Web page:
Out with the old, in with the new. By which I mean 'and our weekly Steam Charts, showing the ten games which sold best over the previous week, returns - replete with most of the same names as last year.'
SHOULD AULD ACQUAINTANCE BE FORGOT AND NEVER BROUGHT TO MIND?
Ho-hum. I had a car accident over Christmas. My partner, my three-year-old daughter and I were on our way to a hastily-booked Airbnb in Norfolk, having desperately needed an escape after a year of devastating personal news, but having been too ground down to plan or afford anything more glamorous. Somehow, we believed that being this close to the end of our annus horribilis meant nothing else bad could happen.
A totalled car, an abandoned holiday and ninety minutes spent stood on a freezing cold central reservation waiting for police who never came and roadside rescue who then casually added an extra 45 minutes to their arrival time, watching someone nearly collide with my stranded, dangerously-placed vehicle every 10 seconds, says otherwise.
We were unharmed, bar a couple of bruises. We were towed back home, shaking with shock and with cold. I had to make a lot of phone calls. I lost a bunch of money, but insurance covers the worst of it. I still see the moment of impact every time I close my eyes. I don't know if I'll ever drive again. No-one was hurt, but they could have been. She could have been.
Happy new year! Grand Theft Auto is still number one.
Though we weren't where we wanted to be, there's something to be said for being home after a terrible event. We could probably have sorted out a hire car or half a dozen trains, buses and taxis, and perhaps we should have done - there would have been some sense of redemption in reaching our destination despite having had our feet kicked out from under us. But, even if I had felt able to drive again, I would have been left with the problem of a trashed car, abandoned in some bleak car park two hours from home and two hours from our holiday lodgings, its boot full of presents we wouldn't have been able to transport. A grim thing to return to, a shadow hanging over whatever holiday we might have had.
At least there was finality to being towed home, and it was only three days before my shattered Nissan Micra was hauled off to be crushed. I took the dusty CDs from the glovebox, thanked the forlorn husk of the vehicle for keeping my child alive, gave the key to a gruff stranger with a truck, and that was that. The trauma has begun to recede now, but I suspect it would not have done had I had to see or deal with that car ever again.
Maybe if I'd ever had a crash before, when I was younger, when my tiny child wasn't sat in the back seat, I'd be OK about this. I'd at least know how the process works, what it all feels like, that after a time the aftermath is dealt with and normality returns. What I'm left with now is a total mistrust of even the concept of driving. A fervent belief that human beings sitting inside frail metal boxes and hurling them towards each other at speed is an inherently absurd activity. I like trains. I wish I lived in a country that took efficient and affordable rail travel seriously.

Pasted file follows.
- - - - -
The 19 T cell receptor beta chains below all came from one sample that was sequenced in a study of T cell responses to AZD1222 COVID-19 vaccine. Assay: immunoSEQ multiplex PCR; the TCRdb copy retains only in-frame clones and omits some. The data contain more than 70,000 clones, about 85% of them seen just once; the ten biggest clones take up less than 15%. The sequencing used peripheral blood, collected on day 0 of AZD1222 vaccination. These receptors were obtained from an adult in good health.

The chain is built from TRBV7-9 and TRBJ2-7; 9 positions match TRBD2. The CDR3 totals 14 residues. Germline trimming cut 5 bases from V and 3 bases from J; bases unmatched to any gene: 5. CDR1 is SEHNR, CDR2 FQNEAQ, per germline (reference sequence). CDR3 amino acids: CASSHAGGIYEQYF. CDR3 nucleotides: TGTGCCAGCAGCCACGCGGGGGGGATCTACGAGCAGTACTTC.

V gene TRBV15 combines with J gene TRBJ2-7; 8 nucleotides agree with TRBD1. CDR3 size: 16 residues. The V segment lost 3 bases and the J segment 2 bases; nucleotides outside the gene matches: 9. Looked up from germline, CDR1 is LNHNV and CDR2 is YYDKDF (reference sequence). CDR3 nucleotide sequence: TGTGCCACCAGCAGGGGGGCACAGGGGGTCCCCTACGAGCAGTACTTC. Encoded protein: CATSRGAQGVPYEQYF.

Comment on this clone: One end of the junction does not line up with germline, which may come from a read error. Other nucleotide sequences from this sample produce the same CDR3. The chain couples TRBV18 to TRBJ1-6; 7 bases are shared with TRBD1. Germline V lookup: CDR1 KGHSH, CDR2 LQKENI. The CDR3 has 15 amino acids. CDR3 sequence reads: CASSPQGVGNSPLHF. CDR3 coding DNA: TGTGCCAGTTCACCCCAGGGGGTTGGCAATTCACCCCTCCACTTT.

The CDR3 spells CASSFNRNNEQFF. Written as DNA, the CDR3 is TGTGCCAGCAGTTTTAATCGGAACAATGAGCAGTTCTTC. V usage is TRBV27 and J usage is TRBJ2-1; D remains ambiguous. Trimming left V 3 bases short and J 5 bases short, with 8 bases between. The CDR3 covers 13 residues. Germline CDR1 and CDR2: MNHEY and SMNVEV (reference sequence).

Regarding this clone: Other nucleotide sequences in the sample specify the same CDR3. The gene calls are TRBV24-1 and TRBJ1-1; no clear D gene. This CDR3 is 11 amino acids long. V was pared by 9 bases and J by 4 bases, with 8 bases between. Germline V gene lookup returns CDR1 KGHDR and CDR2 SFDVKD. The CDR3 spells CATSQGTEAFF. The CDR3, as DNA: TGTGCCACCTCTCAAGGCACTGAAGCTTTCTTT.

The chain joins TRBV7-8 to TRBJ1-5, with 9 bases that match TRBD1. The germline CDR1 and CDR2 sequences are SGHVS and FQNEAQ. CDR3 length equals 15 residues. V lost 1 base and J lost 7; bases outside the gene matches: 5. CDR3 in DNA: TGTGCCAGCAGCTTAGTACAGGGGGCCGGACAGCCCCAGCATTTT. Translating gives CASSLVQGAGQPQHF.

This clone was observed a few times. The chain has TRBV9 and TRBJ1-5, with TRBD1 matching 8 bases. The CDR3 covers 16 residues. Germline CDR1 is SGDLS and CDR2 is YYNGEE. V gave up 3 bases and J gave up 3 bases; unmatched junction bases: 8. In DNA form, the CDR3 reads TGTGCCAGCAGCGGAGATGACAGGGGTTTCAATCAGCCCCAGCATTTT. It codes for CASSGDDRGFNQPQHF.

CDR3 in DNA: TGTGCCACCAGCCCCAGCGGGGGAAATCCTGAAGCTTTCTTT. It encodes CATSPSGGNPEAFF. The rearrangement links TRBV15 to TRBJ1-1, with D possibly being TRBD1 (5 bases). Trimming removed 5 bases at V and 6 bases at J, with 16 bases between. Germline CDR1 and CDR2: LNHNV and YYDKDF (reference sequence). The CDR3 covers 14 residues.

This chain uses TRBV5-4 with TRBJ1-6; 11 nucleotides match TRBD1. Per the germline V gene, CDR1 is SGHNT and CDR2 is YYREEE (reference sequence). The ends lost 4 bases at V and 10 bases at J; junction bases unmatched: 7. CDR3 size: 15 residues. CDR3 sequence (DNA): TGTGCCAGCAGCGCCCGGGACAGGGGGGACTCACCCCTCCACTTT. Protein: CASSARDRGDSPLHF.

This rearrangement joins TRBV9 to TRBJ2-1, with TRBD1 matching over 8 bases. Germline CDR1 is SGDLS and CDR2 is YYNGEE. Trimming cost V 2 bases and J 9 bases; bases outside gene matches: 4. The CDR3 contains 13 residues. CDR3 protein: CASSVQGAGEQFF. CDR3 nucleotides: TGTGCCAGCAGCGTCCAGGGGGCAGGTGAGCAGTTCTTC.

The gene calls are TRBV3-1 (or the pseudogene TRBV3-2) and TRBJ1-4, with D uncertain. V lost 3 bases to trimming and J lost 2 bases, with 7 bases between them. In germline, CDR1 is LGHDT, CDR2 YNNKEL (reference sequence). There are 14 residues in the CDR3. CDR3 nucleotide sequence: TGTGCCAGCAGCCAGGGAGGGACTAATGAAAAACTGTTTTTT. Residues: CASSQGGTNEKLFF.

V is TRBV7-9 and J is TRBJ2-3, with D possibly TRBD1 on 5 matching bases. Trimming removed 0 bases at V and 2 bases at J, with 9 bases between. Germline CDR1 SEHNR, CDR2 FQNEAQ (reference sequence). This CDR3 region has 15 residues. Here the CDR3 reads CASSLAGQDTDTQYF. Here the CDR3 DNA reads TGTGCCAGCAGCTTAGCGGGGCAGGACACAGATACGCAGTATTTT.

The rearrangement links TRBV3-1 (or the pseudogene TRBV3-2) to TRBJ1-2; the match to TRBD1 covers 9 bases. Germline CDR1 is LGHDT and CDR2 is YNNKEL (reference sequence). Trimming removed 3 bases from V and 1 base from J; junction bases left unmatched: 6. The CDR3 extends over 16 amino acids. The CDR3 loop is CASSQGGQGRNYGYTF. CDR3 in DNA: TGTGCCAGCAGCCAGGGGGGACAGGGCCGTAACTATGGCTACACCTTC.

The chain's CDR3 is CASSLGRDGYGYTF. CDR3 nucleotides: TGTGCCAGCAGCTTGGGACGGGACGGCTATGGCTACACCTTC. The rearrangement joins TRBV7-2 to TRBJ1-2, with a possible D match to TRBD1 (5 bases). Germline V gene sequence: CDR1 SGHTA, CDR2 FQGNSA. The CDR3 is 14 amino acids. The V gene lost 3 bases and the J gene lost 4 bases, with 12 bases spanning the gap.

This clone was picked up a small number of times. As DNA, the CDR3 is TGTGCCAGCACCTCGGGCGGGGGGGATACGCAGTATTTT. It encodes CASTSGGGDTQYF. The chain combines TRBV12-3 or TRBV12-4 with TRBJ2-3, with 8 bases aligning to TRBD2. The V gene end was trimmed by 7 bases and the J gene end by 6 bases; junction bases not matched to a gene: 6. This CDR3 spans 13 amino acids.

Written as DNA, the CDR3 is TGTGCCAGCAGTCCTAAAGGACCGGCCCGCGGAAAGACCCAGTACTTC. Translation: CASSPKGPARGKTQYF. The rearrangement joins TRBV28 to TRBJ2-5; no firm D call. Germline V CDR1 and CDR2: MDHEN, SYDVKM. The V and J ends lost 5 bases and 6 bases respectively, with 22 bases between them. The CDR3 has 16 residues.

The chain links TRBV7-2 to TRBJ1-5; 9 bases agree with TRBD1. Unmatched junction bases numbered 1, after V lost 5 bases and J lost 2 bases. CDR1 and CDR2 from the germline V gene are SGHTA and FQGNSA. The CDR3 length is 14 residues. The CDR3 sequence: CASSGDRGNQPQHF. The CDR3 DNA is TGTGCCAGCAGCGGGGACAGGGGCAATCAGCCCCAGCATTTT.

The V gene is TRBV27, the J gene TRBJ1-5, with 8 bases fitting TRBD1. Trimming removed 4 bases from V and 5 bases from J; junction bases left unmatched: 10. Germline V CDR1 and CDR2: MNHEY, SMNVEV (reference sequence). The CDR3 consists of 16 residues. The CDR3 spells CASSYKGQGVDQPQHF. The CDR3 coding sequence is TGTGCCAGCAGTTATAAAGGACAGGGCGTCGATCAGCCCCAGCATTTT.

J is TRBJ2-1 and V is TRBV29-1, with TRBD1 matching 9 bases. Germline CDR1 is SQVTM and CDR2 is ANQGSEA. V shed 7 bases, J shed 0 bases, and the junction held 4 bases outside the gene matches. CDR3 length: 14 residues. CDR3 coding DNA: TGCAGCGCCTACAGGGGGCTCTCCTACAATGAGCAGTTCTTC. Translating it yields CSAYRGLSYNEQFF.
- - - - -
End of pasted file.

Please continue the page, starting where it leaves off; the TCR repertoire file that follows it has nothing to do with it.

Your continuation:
Happy new year! Tens of thousands of people are still buying Counter-Strike: Global Offensive.
Frontier's rollercoaster sim hitting big in the charts was one of the more pleasant surprises of the last few weeks of 2016. The stranglehold of big-brand shooters seems to be loosening, on PC at least.
I don't know whether we'll get round to newsing this, as we've got quite the backlog of headlines to catch up on, so I'll mention it here. Turns out Frontier are suing Atari over alleged unpaid royalties for 2004's Rollercoaster Tycoon 3. Atari gave 'em $1.17 million, but Frontier reckon they were due $2.2 million, and are demanding an audit that Atari have not, as yet, been forthcoming with.
I am genuinely unsure as to whether latter-day Atari, which plead bankruptcy in 2013, could even drum up $1m.
Sci-fi survival and crafting 'without the cruft', as Oor Graham puts it. Astroneer's doing well for itself, and it absolutely deserves it.
We're pretty taken with the thing, especially its random-o-planets.
5. The Witcher 3: Wild Hunt - Game of the Year Edition
For how many months will this chart continue to be haunted by the games of 2015 and 2016?
Yup. We're not going to see a vast amount of change for quite a while. Buckle up, folks.
7. Watch Dogs 2
This is a recent release, but I've got a feeling that it's going to be done of those that keeps coming back and back. Reception to it seems to be growing warmer over time, and perhaps once it has a chance to breathe, free from the noise of the last months of 2016, it'll become an even firmer favourite.
Oh, that reminds me - I've got a review copy of the new Doom boardgame. I need to round up a few local folk to play it with, then I'll get you some thoughts on it. What I can say is that the minitiarues are lovely and highly-detailed. But... THE CACODEMON HAS LEGS.
I get that it's so the figure can stand up rather than roll around or have a fiddly little transparent flight stand, but this is nonetheless blasphemy of the highest order.
9. Fallout 4
OH COME ON
Screw you, 2017. You're as bad as your old man.
In fairness, I should observe that we're still seeing the legacy of Winter sales and Steam's front-page highlighting of what sold best over the entirety of 2016 (which we'll post about separately). And, of course, these games are here based on last week's sales, so we're looking at the last gasp of awful 2016 rather than the first flush of 2017. Some of these names may fade over the coming weeks. But it likely depends on whether anything new can land big or not. Given the sheer amount of noise there is on Steam, that's a taller order than it once was.